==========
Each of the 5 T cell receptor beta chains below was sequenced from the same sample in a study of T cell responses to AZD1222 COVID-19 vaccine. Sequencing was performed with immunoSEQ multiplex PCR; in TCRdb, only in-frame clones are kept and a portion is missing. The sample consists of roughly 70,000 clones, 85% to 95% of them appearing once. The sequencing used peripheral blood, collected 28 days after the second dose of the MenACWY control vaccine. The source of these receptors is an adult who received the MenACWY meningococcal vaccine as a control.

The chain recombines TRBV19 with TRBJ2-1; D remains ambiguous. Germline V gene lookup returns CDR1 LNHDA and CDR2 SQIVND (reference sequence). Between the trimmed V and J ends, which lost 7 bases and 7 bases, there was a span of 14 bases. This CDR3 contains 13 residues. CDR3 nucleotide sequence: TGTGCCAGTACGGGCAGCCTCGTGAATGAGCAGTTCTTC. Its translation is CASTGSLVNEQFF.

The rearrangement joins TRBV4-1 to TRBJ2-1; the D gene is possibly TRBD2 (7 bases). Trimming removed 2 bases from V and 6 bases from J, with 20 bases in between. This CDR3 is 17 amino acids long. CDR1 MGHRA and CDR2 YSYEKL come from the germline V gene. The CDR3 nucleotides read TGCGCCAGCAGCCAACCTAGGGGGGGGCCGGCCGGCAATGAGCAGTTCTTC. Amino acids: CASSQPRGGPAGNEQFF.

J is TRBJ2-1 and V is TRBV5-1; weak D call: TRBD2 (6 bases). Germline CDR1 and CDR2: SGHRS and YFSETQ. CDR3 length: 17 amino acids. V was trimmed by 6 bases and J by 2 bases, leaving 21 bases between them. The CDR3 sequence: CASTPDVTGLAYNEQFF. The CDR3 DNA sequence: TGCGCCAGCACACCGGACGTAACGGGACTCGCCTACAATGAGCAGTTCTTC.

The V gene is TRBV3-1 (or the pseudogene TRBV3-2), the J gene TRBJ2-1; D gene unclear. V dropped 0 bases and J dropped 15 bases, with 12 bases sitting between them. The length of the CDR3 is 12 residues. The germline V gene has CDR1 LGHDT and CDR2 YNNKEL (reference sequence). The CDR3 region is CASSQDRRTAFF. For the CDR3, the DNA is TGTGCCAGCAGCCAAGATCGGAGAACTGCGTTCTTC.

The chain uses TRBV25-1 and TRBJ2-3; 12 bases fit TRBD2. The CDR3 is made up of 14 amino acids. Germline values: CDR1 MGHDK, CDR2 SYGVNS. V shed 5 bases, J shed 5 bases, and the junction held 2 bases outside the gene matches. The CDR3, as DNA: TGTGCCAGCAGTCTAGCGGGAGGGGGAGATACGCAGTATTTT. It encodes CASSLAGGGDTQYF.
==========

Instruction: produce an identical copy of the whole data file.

Each of the 5 T cell receptor beta chains below was sequenced from the same sample in a study of T cell responses to AZD1222 COVID-19 vaccine. Sequencing was performed with immunoSEQ multiplex PCR; in TCRdb, only in-frame clones are kept and a portion is missing. The sample consists of roughly 70,000 clones, 85% to 95% of them appearing once. The sequencing used peripheral blood, collected 28 days after the second dose of the MenACWY control vaccine. The source of these receptors is an adult who received the MenACWY meningococcal vaccine as a control.

The chain recombines TRBV19 with TRBJ2-1; D remains ambiguous. Germline V gene lookup returns CDR1 LNHDA and CDR2 SQIVND (reference sequence). Between the trimmed V and J ends, which lost 7 bases and 7 bases, there was a span of 14 bases. This CDR3 contains 13 residues. CDR3 nucleotide sequence: TGTGCCAGTACGGGCAGCCTCGTGAATGAGCAGTTCTTC. Its translation is CASTGSLVNEQFF.

The rearrangement joins TRBV4-1 to TRBJ2-1; the D gene is possibly TRBD2 (7 bases). Trimming removed 2 bases from V and 6 bases from J, with 20 bases in between. This CDR3 is 17 amino acids long. CDR1 MGHRA and CDR2 YSYEKL come from the germline V gene. The CDR3 nucleotides read TGCGCCAGCAGCCAACCTAGGGGGGGGCCGGCCGGCAATGAGCAGTTCTTC. Amino acids: CASSQPRGGPAGNEQFF.

J is TRBJ2-1 and V is TRBV5-1; weak D call: TRBD2 (6 bases). Germline CDR1 and CDR2: SGHRS and YFSETQ. CDR3 length: 17 amino acids. V was trimmed by 6 bases and J by 2 bases, leaving 21 bases between them. The CDR3 sequence: CASTPDVTGLAYNEQFF. The CDR3 DNA sequence: TGCGCCAGCACACCGGACGTAACGGGACTCGCCTACAATGAGCAGTTCTTC.

The V gene is TRBV3-1 (or the pseudogene TRBV3-2), the J gene TRBJ2-1; D gene unclear. V dropped 0 bases and J dropped 15 bases, with 12 bases sitting between them. The length of the CDR3 is 12 residues. The germline V gene has CDR1 LGHDT and CDR2 YNNKEL (reference sequence). The CDR3 region is CASSQDRRTAFF. For the CDR3, the DNA is TGTGCCAGCAGCCAAGATCGGAGAACTGCGTTCTTC.

The chain uses TRBV25-1 and TRBJ2-3; 12 bases fit TRBD2. The CDR3 is made up of 14 amino acids. Germline values: CDR1 MGHDK, CDR2 SYGVNS. V shed 5 bases, J shed 5 bases, and the junction held 2 bases outside the gene matches. The CDR3, as DNA: TGTGCCAGCAGTCTAGCGGGAGGGGGAGATACGCAGTATTTT. It encodes CASSLAGGGDTQYF.